by Jeff Straub
Last week, my colleague and friend, Kevin Bauder, challenged my notion that North American church planting is little more than a preference for variety. He argued that people ought to choose churches out of a sense of biblical obedience. They implicitly make a covenant with a church that they believe teaches and practices what the Bible prescribes. He also suggested that while some places have an abundance of biblical churches, other places are woefully under-churched. Moreover, whole ethnic communities within North America—the Hmongs, Somalis, etc.—are virtually unreached. Of course, he is right on all three points. He has made a good argument for North American church planting, even in Atlanta, if one can find an area that evidences a legitimate need. One needs to keep in mind, however, that only mature Christians will be able to enter the kind of covenant Dr. Bauder suggests. Many believers are not mature in the faith and de facto choose churches for a variety of other reasons. The sheer number of church choices is a testament to the desire for variety. To go back to my ice cream illustration, the very fact that a flavor is on the menu suggests that it sells. If it does not sell, it disappears quickly from the list!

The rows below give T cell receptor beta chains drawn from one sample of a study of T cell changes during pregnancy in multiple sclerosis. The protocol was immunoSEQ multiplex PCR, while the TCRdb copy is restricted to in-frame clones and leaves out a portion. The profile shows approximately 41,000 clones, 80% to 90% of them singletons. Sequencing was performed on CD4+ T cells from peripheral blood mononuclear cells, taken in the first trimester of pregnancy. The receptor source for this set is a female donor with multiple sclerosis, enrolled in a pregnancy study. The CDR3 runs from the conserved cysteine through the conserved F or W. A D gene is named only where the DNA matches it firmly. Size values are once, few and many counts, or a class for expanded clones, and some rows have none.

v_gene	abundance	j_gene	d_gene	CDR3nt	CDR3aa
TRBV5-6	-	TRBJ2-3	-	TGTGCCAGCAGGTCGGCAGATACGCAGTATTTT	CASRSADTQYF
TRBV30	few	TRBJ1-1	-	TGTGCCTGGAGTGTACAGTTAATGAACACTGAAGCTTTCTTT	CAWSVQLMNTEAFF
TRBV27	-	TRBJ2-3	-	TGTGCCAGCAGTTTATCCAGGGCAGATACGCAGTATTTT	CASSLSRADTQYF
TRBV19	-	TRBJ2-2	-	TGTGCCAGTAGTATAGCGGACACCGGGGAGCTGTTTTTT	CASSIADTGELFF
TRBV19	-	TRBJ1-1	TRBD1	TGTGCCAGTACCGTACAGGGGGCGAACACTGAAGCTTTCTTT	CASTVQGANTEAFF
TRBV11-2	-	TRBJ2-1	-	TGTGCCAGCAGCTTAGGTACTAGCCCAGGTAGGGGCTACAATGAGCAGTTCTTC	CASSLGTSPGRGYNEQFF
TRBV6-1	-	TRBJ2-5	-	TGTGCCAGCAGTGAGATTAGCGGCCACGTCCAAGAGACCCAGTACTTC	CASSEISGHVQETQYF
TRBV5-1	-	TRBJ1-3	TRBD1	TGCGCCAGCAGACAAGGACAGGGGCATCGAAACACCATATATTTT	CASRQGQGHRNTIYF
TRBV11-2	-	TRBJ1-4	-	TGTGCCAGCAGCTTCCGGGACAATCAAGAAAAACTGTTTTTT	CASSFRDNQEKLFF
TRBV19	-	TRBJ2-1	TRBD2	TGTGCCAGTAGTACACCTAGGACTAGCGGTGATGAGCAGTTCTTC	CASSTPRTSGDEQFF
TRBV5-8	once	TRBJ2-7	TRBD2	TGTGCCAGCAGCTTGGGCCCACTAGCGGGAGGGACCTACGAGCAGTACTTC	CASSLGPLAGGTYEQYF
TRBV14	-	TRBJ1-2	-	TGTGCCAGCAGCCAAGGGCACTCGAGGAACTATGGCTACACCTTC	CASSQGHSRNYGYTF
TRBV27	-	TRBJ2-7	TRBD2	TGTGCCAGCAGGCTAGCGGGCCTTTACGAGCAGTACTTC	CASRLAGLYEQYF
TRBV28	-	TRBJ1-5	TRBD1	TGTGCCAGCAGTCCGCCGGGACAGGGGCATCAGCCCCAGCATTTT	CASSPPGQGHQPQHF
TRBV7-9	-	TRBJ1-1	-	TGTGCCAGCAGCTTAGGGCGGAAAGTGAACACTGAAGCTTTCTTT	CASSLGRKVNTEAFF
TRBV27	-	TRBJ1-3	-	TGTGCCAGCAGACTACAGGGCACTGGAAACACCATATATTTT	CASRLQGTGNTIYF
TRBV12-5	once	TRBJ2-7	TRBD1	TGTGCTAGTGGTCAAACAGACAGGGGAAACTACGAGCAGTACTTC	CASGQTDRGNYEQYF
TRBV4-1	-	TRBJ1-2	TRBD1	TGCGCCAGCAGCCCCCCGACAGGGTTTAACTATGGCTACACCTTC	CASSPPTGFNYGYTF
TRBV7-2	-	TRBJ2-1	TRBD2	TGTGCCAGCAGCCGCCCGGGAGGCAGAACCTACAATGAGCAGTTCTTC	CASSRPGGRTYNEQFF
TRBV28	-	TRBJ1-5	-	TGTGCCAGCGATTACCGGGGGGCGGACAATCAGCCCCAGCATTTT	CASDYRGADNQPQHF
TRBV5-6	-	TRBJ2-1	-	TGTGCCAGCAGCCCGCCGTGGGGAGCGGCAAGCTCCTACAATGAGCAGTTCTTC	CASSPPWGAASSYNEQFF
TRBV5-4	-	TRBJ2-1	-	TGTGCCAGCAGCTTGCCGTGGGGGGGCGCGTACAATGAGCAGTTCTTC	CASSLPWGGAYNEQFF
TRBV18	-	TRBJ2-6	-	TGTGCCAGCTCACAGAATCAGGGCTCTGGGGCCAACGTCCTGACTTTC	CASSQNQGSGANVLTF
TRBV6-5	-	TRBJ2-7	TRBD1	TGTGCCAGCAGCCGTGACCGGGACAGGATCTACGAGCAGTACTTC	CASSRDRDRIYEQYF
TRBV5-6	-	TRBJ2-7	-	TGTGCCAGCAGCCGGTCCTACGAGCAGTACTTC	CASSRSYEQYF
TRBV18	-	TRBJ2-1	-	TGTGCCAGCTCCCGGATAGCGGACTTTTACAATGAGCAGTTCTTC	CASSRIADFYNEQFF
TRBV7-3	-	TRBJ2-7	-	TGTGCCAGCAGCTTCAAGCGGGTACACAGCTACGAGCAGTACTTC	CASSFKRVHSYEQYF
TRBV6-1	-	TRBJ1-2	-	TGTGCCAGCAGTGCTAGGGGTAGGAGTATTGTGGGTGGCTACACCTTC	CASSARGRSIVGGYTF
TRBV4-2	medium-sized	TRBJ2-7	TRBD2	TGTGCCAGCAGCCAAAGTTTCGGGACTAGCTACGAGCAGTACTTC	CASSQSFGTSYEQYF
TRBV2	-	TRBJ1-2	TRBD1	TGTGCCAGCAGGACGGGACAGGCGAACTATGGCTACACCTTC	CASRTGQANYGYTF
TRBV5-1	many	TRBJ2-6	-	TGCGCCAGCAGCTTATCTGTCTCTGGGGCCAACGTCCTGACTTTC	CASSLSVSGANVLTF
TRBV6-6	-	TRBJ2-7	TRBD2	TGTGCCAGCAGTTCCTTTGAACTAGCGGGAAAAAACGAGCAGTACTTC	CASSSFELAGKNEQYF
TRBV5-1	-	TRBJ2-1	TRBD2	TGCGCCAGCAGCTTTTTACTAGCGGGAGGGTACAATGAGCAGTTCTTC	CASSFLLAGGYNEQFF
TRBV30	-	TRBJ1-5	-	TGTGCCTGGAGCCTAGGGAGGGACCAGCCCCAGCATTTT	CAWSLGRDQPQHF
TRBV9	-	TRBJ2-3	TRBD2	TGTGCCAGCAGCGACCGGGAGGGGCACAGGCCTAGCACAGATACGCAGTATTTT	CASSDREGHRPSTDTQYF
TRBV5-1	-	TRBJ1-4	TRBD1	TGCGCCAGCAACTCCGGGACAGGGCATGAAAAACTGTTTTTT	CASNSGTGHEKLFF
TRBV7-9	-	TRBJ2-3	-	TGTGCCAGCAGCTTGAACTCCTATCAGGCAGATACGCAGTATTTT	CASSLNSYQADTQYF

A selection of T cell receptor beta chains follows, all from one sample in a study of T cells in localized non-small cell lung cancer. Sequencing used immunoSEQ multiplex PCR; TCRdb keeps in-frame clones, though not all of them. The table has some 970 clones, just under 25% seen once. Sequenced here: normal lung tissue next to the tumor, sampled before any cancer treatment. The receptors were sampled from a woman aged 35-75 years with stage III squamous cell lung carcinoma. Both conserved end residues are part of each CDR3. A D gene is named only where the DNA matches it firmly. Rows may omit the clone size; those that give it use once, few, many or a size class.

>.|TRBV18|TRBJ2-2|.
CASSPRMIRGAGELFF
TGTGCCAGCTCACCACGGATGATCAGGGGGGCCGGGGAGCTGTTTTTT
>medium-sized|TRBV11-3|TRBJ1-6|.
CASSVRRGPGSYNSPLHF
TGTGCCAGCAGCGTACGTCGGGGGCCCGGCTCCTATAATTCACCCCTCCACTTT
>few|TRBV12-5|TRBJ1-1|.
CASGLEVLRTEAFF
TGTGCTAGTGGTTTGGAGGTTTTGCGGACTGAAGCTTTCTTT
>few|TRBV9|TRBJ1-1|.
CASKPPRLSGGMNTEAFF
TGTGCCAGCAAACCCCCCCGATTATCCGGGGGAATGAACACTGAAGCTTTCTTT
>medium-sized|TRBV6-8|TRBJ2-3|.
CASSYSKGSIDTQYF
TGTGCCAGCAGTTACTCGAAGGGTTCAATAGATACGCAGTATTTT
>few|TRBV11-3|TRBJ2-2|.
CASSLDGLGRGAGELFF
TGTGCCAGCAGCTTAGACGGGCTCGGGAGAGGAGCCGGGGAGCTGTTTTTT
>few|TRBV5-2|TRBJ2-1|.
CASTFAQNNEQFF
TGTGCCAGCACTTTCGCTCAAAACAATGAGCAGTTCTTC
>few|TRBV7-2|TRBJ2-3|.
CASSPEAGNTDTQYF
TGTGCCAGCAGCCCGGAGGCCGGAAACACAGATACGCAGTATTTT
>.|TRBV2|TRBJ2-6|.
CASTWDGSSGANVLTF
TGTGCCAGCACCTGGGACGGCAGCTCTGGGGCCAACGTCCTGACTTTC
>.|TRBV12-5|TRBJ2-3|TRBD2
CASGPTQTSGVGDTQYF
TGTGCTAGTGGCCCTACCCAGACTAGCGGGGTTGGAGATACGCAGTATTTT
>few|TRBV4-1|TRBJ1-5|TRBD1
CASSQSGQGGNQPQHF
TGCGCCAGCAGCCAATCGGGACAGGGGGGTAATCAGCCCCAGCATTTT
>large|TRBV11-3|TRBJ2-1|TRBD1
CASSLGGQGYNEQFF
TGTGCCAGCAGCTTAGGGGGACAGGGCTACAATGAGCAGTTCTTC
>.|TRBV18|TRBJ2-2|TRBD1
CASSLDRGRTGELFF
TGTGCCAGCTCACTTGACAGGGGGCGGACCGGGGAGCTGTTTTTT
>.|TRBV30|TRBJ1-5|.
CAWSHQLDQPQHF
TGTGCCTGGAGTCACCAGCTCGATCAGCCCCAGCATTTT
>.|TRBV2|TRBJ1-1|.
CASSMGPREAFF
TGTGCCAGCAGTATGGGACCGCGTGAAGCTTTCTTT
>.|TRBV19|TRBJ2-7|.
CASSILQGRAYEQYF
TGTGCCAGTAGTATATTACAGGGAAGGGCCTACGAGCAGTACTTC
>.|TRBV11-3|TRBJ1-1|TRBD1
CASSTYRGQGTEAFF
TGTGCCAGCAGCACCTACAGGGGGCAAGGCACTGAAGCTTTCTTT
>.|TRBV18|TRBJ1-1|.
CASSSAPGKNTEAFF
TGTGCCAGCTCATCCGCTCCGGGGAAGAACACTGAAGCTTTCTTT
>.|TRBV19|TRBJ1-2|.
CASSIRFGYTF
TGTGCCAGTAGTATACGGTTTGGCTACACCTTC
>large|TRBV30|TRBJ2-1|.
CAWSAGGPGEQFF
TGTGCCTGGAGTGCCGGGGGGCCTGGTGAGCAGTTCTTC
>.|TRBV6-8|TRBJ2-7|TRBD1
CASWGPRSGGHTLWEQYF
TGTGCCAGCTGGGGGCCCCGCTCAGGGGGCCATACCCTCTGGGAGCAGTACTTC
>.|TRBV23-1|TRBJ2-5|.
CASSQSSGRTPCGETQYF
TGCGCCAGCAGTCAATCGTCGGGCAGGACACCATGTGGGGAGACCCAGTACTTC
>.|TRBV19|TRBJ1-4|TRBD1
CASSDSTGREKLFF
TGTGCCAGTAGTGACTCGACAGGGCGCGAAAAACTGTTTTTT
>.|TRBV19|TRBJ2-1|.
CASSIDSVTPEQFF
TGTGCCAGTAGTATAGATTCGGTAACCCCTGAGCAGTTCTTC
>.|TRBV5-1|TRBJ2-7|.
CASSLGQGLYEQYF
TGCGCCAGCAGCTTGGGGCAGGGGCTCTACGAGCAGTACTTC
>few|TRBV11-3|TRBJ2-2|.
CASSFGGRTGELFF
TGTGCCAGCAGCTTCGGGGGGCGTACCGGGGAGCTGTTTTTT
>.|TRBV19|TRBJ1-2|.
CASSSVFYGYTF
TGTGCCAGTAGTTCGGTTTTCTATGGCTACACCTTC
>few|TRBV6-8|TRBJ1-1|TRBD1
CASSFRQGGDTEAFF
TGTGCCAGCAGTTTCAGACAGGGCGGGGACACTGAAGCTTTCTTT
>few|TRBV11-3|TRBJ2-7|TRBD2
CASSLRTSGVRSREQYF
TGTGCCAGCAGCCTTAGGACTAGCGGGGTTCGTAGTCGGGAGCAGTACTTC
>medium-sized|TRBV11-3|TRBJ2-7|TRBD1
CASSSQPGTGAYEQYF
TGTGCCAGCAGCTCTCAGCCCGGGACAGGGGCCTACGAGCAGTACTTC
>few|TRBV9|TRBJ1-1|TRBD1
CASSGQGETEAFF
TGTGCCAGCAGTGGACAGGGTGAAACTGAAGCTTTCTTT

Expanding on Dr. Bauder’s good ideas, I would like to suggest appropriate general categories within a North American context where church planting ought to be considered seriously.